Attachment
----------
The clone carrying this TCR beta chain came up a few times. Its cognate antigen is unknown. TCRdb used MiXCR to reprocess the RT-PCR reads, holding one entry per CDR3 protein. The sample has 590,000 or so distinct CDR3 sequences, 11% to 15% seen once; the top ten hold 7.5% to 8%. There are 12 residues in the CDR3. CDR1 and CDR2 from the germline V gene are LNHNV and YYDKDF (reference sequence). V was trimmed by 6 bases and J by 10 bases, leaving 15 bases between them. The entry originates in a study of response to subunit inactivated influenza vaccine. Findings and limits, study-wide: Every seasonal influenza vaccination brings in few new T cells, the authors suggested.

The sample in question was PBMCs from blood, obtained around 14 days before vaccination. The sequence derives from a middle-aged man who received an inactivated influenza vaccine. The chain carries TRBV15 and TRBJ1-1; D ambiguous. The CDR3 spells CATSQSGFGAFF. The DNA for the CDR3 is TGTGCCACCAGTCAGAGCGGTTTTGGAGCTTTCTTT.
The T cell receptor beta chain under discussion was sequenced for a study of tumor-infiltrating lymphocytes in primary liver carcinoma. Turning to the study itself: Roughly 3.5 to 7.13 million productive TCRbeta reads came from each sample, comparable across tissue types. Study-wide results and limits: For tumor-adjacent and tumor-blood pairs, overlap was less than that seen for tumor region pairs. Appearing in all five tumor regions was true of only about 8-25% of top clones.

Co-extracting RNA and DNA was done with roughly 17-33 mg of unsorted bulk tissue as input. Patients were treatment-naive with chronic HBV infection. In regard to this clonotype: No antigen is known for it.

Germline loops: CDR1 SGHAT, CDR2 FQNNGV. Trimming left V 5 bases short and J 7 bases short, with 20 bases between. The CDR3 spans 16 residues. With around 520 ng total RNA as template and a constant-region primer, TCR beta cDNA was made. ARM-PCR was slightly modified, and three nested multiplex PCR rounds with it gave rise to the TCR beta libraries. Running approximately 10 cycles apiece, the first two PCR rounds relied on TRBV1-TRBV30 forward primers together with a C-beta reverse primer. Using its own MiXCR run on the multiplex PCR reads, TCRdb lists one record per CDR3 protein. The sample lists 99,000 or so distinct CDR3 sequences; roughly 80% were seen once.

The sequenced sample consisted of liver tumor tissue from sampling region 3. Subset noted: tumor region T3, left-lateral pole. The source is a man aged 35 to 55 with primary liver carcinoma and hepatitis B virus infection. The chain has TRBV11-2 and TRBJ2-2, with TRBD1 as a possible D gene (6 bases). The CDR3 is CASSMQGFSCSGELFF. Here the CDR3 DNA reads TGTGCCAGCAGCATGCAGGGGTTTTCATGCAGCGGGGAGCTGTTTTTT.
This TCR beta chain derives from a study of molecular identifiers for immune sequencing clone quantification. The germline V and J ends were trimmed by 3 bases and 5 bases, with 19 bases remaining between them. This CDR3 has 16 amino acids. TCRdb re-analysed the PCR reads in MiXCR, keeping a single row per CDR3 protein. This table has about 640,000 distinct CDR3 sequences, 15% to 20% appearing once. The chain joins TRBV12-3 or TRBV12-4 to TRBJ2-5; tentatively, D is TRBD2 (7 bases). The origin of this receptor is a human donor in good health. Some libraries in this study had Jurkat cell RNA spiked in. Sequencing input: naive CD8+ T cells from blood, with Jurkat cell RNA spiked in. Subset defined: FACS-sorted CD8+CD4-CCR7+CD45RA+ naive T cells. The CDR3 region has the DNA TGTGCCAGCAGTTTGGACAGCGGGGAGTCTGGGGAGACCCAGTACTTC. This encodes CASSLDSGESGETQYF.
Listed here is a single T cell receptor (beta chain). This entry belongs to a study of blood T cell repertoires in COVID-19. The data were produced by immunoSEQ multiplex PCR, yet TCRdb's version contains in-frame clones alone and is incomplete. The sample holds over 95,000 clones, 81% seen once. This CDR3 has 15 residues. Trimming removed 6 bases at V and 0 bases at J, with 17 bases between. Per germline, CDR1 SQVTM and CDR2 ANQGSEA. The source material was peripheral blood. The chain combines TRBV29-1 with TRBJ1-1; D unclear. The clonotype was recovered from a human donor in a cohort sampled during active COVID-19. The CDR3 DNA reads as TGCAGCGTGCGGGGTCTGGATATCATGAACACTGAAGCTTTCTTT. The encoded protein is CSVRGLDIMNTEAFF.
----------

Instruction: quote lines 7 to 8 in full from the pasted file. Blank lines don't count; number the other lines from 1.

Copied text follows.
This TCR beta chain derives from a study of molecular identifiers for immune sequencing clone quantification. The germline V and J ends were trimmed by 3 bases and 5 bases, with 19 bases remaining between them. This CDR3 has 16 amino acids. TCRdb re-analysed the PCR reads in MiXCR, keeping a single row per CDR3 protein. This table has about 640,000 distinct CDR3 sequences, 15% to 20% appearing once. The chain joins TRBV12-3 or TRBV12-4 to TRBJ2-5; tentatively, D is TRBD2 (7 bases). The origin of this receptor is a human donor in good health. Some libraries in this study had Jurkat cell RNA spiked in. Sequencing input: naive CD8+ T cells from blood, with Jurkat cell RNA spiked in. Subset defined: FACS-sorted CD8+CD4-CCR7+CD45RA+ naive T cells. The CDR3 region has the DNA TGTGCCAGCAGTTTGGACAGCGGGGAGTCTGGGGAGACCCAGTACTTC. This encodes CASSLDSGESGETQYF.
Listed here is a single T cell receptor (beta chain). This entry belongs to a study of blood T cell repertoires in COVID-19. The data were produced by immunoSEQ multiplex PCR, yet TCRdb's version contains in-frame clones alone and is incomplete. The sample holds over 95,000 clones, 81% seen once. This CDR3 has 15 residues. Trimming removed 6 bases at V and 0 bases at J, with 17 bases between. Per germline, CDR1 SQVTM and CDR2 ANQGSEA. The source material was peripheral blood. The chain combines TRBV29-1 with TRBJ1-1; D unclear. The clonotype was recovered from a human donor in a cohort sampled during active COVID-19. The CDR3 DNA reads as TGCAGCGTGCGGGGTCTGGATATCATGAACACTGAAGCTTTCTTT. The encoded protein is CSVRGLDIMNTEAFF.